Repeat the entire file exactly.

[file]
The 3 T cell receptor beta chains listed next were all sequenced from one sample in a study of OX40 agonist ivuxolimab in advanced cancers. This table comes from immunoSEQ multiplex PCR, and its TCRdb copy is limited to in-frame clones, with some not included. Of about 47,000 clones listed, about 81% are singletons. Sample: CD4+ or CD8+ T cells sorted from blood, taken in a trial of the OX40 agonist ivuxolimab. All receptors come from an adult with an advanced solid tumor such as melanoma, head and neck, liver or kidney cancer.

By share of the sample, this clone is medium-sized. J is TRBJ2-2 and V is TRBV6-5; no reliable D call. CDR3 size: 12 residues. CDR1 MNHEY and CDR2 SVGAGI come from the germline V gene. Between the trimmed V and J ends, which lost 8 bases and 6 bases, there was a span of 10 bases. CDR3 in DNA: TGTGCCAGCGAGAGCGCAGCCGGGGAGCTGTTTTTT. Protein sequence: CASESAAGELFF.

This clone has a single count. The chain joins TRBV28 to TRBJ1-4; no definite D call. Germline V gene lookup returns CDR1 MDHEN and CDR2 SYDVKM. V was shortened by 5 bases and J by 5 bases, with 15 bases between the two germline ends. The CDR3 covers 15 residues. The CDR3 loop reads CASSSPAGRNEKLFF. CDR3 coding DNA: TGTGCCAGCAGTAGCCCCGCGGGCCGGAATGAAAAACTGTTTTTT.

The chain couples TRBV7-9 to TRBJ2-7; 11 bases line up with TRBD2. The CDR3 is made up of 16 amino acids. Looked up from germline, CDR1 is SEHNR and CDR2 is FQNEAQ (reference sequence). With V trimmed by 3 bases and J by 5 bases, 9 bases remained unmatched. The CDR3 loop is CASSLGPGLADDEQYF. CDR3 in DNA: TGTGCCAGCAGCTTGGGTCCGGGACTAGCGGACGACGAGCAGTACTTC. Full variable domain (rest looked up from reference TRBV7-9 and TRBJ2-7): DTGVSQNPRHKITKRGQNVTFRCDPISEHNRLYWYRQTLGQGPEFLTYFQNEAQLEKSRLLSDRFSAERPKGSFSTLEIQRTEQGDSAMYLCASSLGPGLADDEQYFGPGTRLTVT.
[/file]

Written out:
The 3 T cell receptor beta chains listed next were all sequenced from one sample in a study of OX40 agonist ivuxolimab in advanced cancers. This table comes from immunoSEQ multiplex PCR, and its TCRdb copy is limited to in-frame clones, with some not included. Of about 47,000 clones listed, about 81% are singletons. Sample: CD4+ or CD8+ T cells sorted from blood, taken in a trial of the OX40 agonist ivuxolimab. All receptors come from an adult with an advanced solid tumor such as melanoma, head and neck, liver or kidney cancer.

By share of the sample, this clone is medium-sized. J is TRBJ2-2 and V is TRBV6-5; no reliable D call. CDR3 size: 12 residues. CDR1 MNHEY and CDR2 SVGAGI come from the germline V gene. Between the trimmed V and J ends, which lost 8 bases and 6 bases, there was a span of 10 bases. CDR3 in DNA: TGTGCCAGCGAGAGCGCAGCCGGGGAGCTGTTTTTT. Protein sequence: CASESAAGELFF.

This clone has a single count. The chain joins TRBV28 to TRBJ1-4; no definite D call. Germline V gene lookup returns CDR1 MDHEN and CDR2 SYDVKM. V was shortened by 5 bases and J by 5 bases, with 15 bases between the two germline ends. The CDR3 covers 15 residues. The CDR3 loop reads CASSSPAGRNEKLFF. CDR3 coding DNA: TGTGCCAGCAGTAGCCCCGCGGGCCGGAATGAAAAACTGTTTTTT.

The chain couples TRBV7-9 to TRBJ2-7; 11 bases line up with TRBD2. The CDR3 is made up of 16 amino acids. Looked up from germline, CDR1 is SEHNR and CDR2 is FQNEAQ (reference sequence). With V trimmed by 3 bases and J by 5 bases, 9 bases remained unmatched. The CDR3 loop is CASSLGPGLADDEQYF. CDR3 in DNA: TGTGCCAGCAGCTTGGGTCCGGGACTAGCGGACGACGAGCAGTACTTC. Full variable domain (rest looked up from reference TRBV7-9 and TRBJ2-7): DTGVSQNPRHKITKRGQNVTFRCDPISEHNRLYWYRQTLGQGPEFLTYFQNEAQLEKSRLLSDRFSAERPKGSFSTLEIQRTEQGDSAMYLCASSLGPGLADDEQYFGPGTRLTVT.